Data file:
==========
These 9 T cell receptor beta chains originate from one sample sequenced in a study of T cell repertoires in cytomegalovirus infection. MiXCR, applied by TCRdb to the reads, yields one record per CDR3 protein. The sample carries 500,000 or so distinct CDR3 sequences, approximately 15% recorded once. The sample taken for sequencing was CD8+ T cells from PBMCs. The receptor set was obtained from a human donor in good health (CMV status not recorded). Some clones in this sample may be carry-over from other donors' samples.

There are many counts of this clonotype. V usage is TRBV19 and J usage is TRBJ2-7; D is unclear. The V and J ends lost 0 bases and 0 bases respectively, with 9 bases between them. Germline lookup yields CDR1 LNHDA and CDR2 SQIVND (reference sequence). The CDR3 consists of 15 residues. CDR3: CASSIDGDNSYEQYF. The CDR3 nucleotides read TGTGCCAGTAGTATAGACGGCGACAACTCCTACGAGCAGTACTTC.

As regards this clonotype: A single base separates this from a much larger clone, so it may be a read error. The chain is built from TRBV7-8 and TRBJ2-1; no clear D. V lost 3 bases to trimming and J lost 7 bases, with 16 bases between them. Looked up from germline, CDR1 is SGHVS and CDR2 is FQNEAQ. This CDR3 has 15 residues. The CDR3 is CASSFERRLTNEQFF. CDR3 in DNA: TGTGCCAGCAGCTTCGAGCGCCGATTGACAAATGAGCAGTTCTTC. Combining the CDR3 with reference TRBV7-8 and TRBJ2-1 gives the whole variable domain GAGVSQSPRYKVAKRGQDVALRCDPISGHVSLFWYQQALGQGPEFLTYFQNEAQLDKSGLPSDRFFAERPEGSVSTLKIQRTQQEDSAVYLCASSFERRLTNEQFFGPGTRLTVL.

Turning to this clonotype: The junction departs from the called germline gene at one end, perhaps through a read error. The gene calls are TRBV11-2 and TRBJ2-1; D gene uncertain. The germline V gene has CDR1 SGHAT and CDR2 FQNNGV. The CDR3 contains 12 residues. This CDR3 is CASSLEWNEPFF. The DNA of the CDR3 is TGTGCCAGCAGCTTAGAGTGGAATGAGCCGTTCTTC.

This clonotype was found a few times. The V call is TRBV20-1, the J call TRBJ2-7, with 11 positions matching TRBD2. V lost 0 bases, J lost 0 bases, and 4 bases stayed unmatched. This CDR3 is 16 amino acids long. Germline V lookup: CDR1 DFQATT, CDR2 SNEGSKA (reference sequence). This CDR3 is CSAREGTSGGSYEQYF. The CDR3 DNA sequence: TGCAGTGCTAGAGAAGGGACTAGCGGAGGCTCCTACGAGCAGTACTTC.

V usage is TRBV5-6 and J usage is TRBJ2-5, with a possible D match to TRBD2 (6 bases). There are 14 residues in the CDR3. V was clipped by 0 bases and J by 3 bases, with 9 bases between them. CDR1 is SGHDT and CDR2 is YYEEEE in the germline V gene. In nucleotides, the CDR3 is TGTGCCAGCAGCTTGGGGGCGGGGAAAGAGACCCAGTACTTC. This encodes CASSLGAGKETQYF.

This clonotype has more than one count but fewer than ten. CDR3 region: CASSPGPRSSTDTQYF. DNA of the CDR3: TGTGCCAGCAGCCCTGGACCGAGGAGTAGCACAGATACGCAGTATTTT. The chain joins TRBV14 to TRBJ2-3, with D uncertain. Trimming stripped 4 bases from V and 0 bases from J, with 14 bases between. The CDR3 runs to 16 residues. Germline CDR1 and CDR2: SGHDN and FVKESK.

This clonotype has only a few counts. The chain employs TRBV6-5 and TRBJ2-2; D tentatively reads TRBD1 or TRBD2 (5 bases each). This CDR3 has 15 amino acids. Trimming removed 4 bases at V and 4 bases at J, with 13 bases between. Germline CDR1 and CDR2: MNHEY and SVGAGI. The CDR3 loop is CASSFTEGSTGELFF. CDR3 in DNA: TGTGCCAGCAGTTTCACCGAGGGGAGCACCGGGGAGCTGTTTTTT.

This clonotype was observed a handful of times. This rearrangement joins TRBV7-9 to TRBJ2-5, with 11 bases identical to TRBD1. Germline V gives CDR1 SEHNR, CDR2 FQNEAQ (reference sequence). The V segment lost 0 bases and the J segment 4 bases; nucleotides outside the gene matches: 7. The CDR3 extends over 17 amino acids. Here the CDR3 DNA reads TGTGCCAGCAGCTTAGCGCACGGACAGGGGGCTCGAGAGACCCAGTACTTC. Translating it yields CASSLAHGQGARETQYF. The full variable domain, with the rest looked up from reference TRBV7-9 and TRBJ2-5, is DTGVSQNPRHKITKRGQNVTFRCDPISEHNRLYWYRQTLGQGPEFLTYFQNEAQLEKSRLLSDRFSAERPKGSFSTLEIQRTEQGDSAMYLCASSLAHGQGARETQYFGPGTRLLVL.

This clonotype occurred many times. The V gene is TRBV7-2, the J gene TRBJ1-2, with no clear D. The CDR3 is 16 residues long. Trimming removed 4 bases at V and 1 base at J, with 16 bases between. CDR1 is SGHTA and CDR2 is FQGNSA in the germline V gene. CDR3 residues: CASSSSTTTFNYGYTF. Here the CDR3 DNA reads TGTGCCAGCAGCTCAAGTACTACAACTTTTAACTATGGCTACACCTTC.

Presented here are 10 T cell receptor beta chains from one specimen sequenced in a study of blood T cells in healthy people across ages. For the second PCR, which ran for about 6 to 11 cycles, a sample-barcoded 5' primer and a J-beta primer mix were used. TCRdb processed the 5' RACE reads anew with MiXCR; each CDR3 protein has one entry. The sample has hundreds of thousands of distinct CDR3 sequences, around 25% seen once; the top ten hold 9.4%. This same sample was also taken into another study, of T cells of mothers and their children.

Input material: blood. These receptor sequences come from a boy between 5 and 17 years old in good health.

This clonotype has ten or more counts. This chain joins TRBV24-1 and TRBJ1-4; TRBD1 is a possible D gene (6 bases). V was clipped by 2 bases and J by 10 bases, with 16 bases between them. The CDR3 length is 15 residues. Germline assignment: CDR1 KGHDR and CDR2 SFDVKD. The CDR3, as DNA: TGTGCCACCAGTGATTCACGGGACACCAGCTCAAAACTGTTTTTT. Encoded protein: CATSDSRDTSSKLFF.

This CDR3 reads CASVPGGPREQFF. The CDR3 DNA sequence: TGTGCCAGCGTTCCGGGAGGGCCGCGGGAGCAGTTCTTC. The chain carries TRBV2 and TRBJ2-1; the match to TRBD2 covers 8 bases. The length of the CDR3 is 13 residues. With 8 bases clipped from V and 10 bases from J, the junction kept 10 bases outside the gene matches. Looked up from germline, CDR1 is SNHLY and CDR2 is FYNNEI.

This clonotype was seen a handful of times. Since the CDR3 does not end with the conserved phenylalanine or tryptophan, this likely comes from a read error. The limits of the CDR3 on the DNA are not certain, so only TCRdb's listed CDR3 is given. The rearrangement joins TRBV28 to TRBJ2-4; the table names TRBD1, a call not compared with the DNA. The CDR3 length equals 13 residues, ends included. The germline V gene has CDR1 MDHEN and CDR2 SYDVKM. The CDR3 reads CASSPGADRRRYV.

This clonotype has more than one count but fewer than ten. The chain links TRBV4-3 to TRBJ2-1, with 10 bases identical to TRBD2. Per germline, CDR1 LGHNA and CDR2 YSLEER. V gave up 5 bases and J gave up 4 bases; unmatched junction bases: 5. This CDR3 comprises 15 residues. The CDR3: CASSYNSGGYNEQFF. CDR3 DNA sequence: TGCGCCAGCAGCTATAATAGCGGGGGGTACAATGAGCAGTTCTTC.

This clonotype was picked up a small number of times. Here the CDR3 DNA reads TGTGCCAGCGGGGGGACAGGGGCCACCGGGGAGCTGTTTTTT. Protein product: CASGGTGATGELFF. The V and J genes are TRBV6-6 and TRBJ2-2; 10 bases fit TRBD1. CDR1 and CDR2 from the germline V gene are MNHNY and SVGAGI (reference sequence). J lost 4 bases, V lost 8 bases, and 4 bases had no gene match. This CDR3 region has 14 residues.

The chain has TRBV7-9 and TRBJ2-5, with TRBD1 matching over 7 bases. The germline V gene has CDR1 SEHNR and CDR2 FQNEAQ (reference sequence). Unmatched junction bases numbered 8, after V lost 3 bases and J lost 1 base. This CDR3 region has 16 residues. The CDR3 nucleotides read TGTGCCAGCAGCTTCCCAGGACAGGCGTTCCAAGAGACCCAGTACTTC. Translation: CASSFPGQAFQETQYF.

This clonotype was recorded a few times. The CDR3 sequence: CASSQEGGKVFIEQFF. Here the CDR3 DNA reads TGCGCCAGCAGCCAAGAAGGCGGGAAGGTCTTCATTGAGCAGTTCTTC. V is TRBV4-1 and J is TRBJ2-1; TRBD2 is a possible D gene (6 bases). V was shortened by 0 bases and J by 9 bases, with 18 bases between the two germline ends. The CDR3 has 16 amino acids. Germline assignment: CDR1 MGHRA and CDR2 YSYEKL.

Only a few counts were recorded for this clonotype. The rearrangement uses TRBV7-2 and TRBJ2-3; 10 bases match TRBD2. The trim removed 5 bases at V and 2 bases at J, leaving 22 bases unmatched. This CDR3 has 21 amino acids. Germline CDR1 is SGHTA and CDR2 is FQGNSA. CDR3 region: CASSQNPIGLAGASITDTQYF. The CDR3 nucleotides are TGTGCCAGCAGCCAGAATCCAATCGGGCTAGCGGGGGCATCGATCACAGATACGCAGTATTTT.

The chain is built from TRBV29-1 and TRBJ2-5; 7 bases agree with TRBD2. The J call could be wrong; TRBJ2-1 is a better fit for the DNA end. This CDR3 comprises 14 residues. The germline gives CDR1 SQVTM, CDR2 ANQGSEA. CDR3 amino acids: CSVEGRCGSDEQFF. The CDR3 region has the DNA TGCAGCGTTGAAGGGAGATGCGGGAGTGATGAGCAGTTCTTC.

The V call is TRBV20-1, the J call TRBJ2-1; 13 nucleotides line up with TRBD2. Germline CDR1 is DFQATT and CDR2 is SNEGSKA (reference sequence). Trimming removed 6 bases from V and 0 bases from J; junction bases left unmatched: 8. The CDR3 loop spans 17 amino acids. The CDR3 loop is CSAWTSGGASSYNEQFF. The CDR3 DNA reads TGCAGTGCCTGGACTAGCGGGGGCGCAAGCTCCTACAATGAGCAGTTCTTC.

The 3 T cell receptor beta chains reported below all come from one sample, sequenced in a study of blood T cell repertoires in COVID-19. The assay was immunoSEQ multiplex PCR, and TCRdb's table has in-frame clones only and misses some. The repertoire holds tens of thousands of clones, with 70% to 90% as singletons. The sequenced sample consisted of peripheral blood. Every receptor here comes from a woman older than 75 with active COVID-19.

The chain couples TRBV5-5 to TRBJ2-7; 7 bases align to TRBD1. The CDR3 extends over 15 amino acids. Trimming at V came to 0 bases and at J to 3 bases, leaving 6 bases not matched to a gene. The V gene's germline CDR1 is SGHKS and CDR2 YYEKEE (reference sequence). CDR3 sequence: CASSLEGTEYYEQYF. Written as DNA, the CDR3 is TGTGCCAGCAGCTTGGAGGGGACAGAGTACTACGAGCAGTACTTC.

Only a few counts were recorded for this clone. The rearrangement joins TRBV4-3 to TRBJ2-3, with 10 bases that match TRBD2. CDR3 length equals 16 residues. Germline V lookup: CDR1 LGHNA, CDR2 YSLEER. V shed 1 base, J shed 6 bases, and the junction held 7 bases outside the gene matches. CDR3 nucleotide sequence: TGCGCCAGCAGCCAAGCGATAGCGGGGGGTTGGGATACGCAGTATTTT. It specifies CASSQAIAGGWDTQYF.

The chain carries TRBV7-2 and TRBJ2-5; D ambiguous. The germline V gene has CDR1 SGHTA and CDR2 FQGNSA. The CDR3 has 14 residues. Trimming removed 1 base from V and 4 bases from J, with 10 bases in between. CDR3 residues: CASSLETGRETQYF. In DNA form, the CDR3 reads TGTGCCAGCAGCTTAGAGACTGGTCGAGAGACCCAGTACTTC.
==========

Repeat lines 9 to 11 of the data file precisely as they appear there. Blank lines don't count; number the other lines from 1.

This clonotype was observed a handful of times. This rearrangement joins TRBV7-9 to TRBJ2-5, with 11 bases identical to TRBD1. Germline V gives CDR1 SEHNR, CDR2 FQNEAQ (reference sequence). The V segment lost 0 bases and the J segment 4 bases; nucleotides outside the gene matches: 7. The CDR3 extends over 17 amino acids. Here the CDR3 DNA reads TGTGCCAGCAGCTTAGCGCACGGACAGGGGGCTCGAGAGACCCAGTACTTC. Translating it yields CASSLAHGQGARETQYF. The full variable domain, with the rest looked up from reference TRBV7-9 and TRBJ2-5, is DTGVSQNPRHKITKRGQNVTFRCDPISEHNRLYWYRQTLGQGPEFLTYFQNEAQLEKSRLLSDRFSAERPKGSFSTLEIQRTEQGDSAMYLCASSLAHGQGARETQYFGPGTRLLVL.

This clonotype occurred many times. The V gene is TRBV7-2, the J gene TRBJ1-2, with no clear D. The CDR3 is 16 residues long. Trimming removed 4 bases at V and 1 base at J, with 16 bases between. CDR1 is SGHTA and CDR2 is FQGNSA in the germline V gene. CDR3 residues: CASSSSTTTFNYGYTF. Here the CDR3 DNA reads TGTGCCAGCAGCTCAAGTACTACAACTTTTAACTATGGCTACACCTTC.

Presented here are 10 T cell receptor beta chains from one specimen sequenced in a study of blood T cells in healthy people across ages. For the second PCR, which ran for about 6 to 11 cycles, a sample-barcoded 5' primer and a J-beta primer mix were used. TCRdb processed the 5' RACE reads anew with MiXCR; each CDR3 protein has one entry. The sample has hundreds of thousands of distinct CDR3 sequences, around 25% seen once; the top ten hold 9.4%. This same sample was also taken into another study, of T cells of mothers and their children.